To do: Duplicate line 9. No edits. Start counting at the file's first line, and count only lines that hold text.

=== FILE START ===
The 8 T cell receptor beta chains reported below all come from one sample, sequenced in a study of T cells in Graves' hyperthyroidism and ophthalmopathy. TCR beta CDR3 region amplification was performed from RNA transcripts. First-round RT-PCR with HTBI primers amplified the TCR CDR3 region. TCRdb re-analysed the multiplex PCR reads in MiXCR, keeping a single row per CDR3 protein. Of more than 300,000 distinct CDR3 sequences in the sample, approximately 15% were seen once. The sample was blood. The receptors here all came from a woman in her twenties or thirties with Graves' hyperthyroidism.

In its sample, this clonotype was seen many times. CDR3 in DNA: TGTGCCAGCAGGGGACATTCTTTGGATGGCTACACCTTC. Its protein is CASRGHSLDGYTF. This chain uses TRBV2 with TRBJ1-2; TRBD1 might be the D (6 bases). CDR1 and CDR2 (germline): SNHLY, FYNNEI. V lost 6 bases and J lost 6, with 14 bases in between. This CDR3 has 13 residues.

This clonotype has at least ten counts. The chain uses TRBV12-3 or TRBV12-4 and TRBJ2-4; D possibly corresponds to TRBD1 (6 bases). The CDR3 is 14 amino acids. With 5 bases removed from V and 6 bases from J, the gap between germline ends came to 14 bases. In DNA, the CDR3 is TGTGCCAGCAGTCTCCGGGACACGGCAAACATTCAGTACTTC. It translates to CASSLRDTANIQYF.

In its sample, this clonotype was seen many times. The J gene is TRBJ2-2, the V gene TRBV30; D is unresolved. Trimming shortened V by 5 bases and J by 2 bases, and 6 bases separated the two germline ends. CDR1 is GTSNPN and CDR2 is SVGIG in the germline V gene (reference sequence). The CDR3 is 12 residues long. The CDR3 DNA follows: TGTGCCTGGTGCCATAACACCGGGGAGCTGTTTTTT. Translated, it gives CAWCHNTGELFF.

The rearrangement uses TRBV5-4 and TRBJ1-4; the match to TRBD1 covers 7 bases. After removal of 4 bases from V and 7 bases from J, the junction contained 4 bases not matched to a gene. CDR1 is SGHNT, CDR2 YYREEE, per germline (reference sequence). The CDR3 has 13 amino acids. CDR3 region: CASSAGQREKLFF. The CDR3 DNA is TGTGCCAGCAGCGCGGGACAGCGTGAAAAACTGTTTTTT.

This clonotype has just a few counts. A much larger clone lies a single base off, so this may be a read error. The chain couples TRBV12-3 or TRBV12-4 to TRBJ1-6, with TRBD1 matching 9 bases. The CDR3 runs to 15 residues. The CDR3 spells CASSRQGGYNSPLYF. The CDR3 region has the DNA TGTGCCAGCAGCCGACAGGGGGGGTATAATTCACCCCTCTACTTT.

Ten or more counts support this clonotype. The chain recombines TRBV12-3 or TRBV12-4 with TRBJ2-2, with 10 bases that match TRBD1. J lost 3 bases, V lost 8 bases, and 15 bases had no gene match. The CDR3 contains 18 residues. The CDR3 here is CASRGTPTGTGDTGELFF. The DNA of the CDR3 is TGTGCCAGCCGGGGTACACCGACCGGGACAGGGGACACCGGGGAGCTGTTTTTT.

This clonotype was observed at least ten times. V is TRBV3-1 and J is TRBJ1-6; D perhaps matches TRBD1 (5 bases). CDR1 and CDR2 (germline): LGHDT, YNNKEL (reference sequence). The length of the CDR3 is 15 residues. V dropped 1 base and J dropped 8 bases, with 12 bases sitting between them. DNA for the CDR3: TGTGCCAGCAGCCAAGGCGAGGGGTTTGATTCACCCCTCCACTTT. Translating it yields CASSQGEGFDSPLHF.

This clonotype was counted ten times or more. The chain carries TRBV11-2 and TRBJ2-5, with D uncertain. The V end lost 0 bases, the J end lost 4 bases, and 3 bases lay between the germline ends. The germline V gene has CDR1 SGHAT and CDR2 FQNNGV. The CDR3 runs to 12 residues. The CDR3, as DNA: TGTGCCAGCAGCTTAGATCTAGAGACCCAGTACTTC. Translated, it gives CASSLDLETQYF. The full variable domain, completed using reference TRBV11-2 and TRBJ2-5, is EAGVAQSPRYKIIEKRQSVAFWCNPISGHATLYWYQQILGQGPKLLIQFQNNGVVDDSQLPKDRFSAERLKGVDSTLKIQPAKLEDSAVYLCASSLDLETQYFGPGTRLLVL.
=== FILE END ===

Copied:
This clonotype was counted ten times or more. The chain carries TRBV11-2 and TRBJ2-5, with D uncertain. The V end lost 0 bases, the J end lost 4 bases, and 3 bases lay between the germline ends. The germline V gene has CDR1 SGHAT and CDR2 FQNNGV. The CDR3 runs to 12 residues. The CDR3, as DNA: TGTGCCAGCAGCTTAGATCTAGAGACCCAGTACTTC. Translated, it gives CASSLDLETQYF. The full variable domain, completed using reference TRBV11-2 and TRBJ2-5, is EAGVAQSPRYKIIEKRQSVAFWCNPISGHATLYWYQQILGQGPKLLIQFQNNGVVDDSQLPKDRFSAERLKGVDSTLKIQPAKLEDSAVYLCASSLDLETQYFGPGTRLLVL.